In the Sunshine State, Biden makes the case for Medicaid expansion; protects Social Security
President Joe Biden speaking at the University of Tampa on Feb. 9, 2023 (photo credit: Mitch Perry)
Two days after delivering a spirited State of the Union address in Washington, D.C., President Joe Biden appeared in Florida on Thursday before an intimate crowd at the University of Tampa, where he pledged to protect Social Security and Medicare and push for Medicaid expansion for vulnerable families.
The president also drew a contrast with U.S. Sen. Rick Scott, a Republican from Florida and the architect of a plan that would sunset all federal legislation – including Social Security and Medicare every five years and requiring Congress to approve those programs again.
The message wasn’t subtle.
The White House placed a copy of Scott’s proposal on every seat in Fletcher Lounge, the room inside the University of Tampa where Biden delivered his 24-minute low-key address.
“Maybe he’s changed his mind,” Biden said after he held up the brochure. “Maybe he’s seen the Lord.”
But Biden wasn’t done, referring to how Scott ran the National Republican Senatorial Committee in 2022, the campaign arm of Senate Republicans.
“The very idea that the senator from Florida wants to put Social Security and Medicare on the chopping block every five years I find to be somewhat outrageous. So outrageous that you might not believe it,” Biden said.
Scott has been on a tear on Twitter the past couple of days after Biden mentioned that some Republicans wanted to cut Social Security and Medicare benefits during the State of the Union address.
“Welcome to Florida,.@JoeBiden,” Scott tweeted on Thursday. “Since you can’t stop talking about me and lying to Floridians about Social Security and Medicare, I’m sure you’ll accept my invitation to debate the issue. I’ll be back in Florida tonight. You pick the time and place.”
Scott has adamantly denied that his plan he unveiled in 2022 ever contemplated cutting Social Security or Medicare, and he tweeted on Wednesday how it was Biden who proposed legislation in the mid 1970s that would have sunset Medicare, Social Security and other federal programs.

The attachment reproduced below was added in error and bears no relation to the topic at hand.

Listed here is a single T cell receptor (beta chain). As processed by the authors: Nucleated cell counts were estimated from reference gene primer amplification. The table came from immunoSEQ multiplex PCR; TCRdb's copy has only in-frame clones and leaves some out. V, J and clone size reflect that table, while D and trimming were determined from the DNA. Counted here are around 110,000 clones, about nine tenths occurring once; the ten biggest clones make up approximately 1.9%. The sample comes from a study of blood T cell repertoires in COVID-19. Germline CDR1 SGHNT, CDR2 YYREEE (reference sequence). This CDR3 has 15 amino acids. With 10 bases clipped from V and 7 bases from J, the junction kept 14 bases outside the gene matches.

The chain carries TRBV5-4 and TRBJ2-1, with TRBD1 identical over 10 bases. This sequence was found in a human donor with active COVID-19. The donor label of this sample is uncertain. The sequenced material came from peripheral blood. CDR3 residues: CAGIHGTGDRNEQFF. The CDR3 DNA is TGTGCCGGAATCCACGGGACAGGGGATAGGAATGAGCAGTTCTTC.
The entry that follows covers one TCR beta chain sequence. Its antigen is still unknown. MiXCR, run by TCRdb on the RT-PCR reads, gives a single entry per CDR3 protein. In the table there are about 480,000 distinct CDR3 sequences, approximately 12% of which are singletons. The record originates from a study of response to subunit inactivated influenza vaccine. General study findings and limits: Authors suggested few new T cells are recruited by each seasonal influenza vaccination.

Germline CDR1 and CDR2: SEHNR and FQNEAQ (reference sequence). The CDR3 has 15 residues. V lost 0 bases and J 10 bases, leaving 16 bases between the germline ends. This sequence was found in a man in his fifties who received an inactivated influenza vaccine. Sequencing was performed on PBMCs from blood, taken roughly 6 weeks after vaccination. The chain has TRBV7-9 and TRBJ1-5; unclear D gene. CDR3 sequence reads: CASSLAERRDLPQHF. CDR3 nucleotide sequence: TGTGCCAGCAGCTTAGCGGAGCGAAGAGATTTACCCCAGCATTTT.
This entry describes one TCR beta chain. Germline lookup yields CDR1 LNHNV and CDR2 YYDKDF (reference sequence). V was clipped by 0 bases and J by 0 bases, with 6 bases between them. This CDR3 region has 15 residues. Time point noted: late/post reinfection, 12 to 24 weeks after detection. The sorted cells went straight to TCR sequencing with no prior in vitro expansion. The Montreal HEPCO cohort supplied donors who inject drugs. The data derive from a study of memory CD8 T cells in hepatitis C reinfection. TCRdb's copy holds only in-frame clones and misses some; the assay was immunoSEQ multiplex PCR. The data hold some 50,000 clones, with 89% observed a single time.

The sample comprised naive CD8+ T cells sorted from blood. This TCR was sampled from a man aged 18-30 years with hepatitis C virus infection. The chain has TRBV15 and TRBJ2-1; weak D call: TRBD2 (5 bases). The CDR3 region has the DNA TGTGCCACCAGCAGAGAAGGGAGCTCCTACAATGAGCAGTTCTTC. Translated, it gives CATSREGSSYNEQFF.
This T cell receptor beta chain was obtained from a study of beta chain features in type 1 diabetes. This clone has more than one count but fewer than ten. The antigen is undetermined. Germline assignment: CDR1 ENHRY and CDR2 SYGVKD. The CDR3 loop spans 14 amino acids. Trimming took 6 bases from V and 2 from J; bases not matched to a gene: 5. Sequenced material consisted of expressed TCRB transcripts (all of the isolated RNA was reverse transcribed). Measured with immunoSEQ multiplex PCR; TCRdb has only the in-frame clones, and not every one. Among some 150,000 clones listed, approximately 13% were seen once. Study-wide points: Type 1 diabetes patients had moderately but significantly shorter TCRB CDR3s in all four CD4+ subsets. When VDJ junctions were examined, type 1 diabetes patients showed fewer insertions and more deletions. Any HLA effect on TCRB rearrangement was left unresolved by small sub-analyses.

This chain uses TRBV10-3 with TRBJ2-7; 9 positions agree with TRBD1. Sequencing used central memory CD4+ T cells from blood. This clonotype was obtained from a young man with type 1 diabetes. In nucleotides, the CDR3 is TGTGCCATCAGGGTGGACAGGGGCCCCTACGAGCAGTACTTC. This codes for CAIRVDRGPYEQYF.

Biden then finished that portion of his speech by declaring that for “a lot” of Republicans, killing Social Security and Medicare remains their dream.
“If that’s your dream, I’m your nightmare,” the president quipped.
Meanwhile, the president’s overall job rating continues to hover in the low 40s — dangerous territory for an incumbent seeking reelection. A Washington Post/ABC News poll released last weekend showed that only 31 percent of Democrats want Biden to run for reelection.
But that wasn’t the sentiment inside the small confines of Fletcher Lounge, the room inside of Plant Hall located on the University of Tampa, which broke into cheers throughout his speech.
Biden mentioned the fact that Florida is one of only a few states in the country that hasn’t expanded Medicaid. Since it was instituted as part of the Affordable Care Act a decade ago, the federal government has agreed to pay 90 percent of the costs, but neither former Govs. Rick Scott nor Ron DeSantis has supported such a plan.
“Over 1.1 million people in Florida would be eligible for Medicaid if Governor DeSantis just said I agree to expand it. This isn’t calculus,” Biden said.
The president also mentioned closures of several rural hospitals, saying “That’s more than a third of all rural hospitals in Florida,” he noted.
“The only reason that Medicare expansion hasn’t happened here is because of politics,” he paused, meaning Medicaid. “It’s time to get this done,” he said.
“It would have been done if you had been elected,” Biden added, pointing towards Charlie Crist, the Democratic nominee for governor last year who was crushed by DeSantis in the November election.
Biden is running on cutting health care costs, such as the provision in the Inflation Reduction Act that would cap out-of-pocket costs for insulin at $35 for Medicare Part D enrollees. He vowed if congressional Republicans dared to repeal that legislation or the Affordable Care Act, “I will veto it,” he said, and the crowd cheered.
Perhaps for Florida Democrats, more important than the content of Biden’s speech was the fact that it was held in Florida, three months after the party had one of its worst election peformances ever, and is being depicted by national pundits as no longer a swing-state in national elections.
“I think that it shows that the national leadership is paying attention to Florida,” said former Tampa Mayor Bob Buckhorn after the speech. “I think last year was an anomaly. An unmotivated base and an uninspiring candidate, and it resulted in turnout that was abysmal. They (Republicans) didn’t beat us. We just didn’t show up.”
“This is an energizing kind of moment – the president’s coming,” said Susan MacManus, a political science professor emerita at University of South Florida. “It’s a big signal and I see a lot of this as really aimed at resurrecting in a way the (Florida) Democratic Party.”
While the president seemed to enjoy the raucous exchange with congressional Republicans during the State of the Union, he was noticeably speaking with lower energy in Tampa on Thursday. He appeared relaxed and serene.
Biden did go off-script for a moment about a third of the way through his speech, as he turned to his right to see a group of people standing.
“You guys have to stand up the whole time? I’m sorry,” he said as the audience laughed. “That’s not right… If you guys want to come up on stage you can do that to if you want to.”
They chose not to.
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